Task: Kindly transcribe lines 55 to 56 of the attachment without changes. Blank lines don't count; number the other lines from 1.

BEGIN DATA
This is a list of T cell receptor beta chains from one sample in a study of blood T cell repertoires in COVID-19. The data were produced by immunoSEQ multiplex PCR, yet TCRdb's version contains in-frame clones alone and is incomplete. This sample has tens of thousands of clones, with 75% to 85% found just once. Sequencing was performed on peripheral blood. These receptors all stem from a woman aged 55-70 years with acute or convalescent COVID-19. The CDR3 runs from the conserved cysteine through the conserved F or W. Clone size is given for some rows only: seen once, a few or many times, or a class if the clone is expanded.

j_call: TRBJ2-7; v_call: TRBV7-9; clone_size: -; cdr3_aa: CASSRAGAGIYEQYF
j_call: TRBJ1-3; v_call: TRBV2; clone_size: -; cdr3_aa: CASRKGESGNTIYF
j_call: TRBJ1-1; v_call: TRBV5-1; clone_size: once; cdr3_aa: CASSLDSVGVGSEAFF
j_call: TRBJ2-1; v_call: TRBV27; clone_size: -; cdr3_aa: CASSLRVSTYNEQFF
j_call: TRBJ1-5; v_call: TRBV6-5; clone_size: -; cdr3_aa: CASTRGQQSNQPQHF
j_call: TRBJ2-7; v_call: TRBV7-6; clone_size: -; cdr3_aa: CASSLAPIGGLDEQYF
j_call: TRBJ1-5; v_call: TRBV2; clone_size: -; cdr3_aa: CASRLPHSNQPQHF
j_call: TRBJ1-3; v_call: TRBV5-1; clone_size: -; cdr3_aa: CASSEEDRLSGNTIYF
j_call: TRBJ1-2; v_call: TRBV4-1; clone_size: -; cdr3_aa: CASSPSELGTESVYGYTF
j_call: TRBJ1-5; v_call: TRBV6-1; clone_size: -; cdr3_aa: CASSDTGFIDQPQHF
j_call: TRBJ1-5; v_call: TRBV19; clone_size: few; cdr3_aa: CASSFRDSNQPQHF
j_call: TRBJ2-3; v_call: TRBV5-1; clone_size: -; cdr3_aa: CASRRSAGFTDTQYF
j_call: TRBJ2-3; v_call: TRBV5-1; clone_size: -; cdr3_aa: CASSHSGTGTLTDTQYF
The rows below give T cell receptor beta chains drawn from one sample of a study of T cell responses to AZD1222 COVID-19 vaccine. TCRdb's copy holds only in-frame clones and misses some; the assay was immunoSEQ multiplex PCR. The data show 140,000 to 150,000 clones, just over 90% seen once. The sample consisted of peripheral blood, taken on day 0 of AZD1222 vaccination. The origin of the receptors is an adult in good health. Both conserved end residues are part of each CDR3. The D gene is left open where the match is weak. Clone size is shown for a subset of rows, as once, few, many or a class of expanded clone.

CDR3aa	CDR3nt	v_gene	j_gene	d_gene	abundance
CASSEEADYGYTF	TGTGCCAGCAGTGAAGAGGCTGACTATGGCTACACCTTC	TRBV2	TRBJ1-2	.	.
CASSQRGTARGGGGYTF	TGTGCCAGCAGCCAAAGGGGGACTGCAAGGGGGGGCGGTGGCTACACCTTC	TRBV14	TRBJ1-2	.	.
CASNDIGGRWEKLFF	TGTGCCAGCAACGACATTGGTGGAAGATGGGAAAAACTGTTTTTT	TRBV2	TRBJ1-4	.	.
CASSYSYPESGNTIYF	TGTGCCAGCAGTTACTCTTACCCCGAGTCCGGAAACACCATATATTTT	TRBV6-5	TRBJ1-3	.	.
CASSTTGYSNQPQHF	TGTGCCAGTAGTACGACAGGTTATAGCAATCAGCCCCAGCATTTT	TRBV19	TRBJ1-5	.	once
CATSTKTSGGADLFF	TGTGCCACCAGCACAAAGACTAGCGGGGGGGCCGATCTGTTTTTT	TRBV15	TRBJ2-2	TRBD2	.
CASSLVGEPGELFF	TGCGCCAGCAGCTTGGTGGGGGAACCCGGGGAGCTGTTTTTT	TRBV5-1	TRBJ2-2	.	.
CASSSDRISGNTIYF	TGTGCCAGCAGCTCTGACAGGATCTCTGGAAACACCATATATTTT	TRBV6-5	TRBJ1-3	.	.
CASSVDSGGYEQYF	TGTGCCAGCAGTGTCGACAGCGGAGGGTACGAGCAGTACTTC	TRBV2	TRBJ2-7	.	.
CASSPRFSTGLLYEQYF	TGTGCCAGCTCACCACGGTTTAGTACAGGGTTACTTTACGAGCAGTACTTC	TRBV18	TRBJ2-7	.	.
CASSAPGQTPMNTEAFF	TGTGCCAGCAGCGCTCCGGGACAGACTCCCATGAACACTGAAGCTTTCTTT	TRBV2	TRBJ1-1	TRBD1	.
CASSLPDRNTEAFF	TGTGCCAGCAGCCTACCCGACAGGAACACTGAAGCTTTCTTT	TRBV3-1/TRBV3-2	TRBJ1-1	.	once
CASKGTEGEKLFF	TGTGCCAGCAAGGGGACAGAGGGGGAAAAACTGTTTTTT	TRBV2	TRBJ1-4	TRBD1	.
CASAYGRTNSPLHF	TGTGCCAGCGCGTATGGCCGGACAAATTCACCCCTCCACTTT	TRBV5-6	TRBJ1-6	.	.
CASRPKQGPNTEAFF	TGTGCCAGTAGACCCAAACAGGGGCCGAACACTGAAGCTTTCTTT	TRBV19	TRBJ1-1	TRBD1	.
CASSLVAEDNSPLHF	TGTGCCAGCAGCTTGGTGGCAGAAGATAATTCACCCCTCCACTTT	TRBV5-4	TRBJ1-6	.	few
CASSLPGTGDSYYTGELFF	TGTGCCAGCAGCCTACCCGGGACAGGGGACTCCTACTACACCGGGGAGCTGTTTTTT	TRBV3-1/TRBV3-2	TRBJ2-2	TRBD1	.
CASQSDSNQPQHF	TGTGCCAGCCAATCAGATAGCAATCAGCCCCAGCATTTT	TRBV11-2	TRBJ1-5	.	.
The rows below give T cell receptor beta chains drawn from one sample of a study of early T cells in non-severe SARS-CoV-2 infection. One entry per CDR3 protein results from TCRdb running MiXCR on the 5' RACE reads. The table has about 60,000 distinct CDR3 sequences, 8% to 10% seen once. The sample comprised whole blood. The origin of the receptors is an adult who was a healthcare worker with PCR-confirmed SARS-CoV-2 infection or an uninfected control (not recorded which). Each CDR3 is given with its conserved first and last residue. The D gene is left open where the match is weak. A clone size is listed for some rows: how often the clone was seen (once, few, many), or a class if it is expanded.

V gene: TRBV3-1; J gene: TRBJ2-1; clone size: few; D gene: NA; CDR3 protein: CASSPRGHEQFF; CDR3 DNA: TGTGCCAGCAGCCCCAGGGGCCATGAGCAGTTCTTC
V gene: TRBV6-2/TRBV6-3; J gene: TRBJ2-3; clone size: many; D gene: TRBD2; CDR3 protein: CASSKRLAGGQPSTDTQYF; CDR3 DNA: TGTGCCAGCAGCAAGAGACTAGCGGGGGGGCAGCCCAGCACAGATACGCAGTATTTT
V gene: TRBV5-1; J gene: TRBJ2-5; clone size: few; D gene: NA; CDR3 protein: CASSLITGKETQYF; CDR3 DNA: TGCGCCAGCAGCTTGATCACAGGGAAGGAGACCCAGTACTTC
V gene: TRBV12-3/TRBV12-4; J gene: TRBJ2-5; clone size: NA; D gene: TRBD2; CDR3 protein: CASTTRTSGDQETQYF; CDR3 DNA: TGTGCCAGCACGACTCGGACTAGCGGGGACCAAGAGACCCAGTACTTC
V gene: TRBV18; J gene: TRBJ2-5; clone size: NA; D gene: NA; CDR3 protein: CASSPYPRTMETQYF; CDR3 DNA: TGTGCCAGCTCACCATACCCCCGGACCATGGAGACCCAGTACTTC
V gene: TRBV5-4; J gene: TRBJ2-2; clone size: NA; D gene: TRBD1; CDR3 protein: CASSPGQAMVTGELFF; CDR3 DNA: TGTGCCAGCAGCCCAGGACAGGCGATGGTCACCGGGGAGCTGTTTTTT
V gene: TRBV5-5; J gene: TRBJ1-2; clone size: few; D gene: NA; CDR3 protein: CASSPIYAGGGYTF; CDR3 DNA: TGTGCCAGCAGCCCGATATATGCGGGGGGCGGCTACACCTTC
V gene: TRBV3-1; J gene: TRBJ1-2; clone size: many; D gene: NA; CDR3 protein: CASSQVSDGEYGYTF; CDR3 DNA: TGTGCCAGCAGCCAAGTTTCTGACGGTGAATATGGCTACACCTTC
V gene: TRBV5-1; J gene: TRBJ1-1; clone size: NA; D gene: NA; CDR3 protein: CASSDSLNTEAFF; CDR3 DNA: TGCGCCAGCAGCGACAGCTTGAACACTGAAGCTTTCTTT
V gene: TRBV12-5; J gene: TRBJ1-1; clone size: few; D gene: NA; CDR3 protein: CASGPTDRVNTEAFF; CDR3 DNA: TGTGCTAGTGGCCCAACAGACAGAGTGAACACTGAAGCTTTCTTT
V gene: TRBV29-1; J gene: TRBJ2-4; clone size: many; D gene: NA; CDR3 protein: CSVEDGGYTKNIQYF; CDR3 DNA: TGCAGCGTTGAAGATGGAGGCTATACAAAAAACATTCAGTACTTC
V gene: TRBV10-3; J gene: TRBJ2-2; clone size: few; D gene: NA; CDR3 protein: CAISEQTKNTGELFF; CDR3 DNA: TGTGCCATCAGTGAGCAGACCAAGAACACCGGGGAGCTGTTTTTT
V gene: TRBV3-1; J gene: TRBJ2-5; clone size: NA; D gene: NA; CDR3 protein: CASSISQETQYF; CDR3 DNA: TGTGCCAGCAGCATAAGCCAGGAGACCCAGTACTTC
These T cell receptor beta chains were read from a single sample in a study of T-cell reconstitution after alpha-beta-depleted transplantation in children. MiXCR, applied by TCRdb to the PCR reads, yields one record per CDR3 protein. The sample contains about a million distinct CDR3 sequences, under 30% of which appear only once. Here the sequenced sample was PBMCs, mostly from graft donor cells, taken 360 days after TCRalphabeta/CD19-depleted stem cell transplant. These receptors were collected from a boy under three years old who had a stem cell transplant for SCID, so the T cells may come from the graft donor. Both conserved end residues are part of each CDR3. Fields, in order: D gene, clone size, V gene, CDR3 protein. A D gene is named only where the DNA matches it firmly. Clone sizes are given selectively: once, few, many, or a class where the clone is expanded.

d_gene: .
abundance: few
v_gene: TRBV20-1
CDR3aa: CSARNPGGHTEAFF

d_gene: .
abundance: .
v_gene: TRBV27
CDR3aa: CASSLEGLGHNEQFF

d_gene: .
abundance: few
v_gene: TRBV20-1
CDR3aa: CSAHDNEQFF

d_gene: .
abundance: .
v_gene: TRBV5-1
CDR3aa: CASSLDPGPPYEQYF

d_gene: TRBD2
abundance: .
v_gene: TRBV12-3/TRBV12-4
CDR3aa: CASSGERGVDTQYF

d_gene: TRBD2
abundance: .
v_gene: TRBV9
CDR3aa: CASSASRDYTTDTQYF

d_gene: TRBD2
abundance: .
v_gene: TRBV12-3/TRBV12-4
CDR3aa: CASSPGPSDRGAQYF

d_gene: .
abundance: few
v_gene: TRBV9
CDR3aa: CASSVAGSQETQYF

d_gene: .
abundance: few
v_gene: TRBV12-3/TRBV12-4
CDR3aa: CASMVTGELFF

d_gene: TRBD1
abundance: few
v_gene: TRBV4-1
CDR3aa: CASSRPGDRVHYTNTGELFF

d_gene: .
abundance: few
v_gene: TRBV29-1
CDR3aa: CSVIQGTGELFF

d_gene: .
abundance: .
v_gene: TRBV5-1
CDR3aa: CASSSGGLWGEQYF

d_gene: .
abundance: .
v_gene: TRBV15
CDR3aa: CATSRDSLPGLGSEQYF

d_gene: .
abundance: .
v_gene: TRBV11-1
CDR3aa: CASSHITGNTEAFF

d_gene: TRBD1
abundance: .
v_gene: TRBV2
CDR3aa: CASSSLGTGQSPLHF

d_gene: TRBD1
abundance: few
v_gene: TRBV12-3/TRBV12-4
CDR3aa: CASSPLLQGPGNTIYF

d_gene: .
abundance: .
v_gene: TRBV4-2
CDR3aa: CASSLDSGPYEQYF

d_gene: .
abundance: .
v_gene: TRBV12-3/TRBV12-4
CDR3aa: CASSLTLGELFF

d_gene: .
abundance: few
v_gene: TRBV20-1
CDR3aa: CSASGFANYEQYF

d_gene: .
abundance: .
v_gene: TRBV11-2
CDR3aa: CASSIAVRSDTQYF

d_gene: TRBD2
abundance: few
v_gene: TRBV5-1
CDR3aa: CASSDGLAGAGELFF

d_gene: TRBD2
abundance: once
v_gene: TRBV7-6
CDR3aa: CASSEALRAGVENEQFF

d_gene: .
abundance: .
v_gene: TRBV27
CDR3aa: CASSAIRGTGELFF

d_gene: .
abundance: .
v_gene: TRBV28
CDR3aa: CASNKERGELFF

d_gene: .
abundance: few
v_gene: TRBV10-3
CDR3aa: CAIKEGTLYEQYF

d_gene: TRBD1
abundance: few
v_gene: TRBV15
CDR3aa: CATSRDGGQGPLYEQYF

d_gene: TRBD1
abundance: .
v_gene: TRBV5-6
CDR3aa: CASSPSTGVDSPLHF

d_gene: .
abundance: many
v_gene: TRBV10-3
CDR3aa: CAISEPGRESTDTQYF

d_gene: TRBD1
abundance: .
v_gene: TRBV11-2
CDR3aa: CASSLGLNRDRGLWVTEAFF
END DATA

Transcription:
abundance: .
v_gene: TRBV27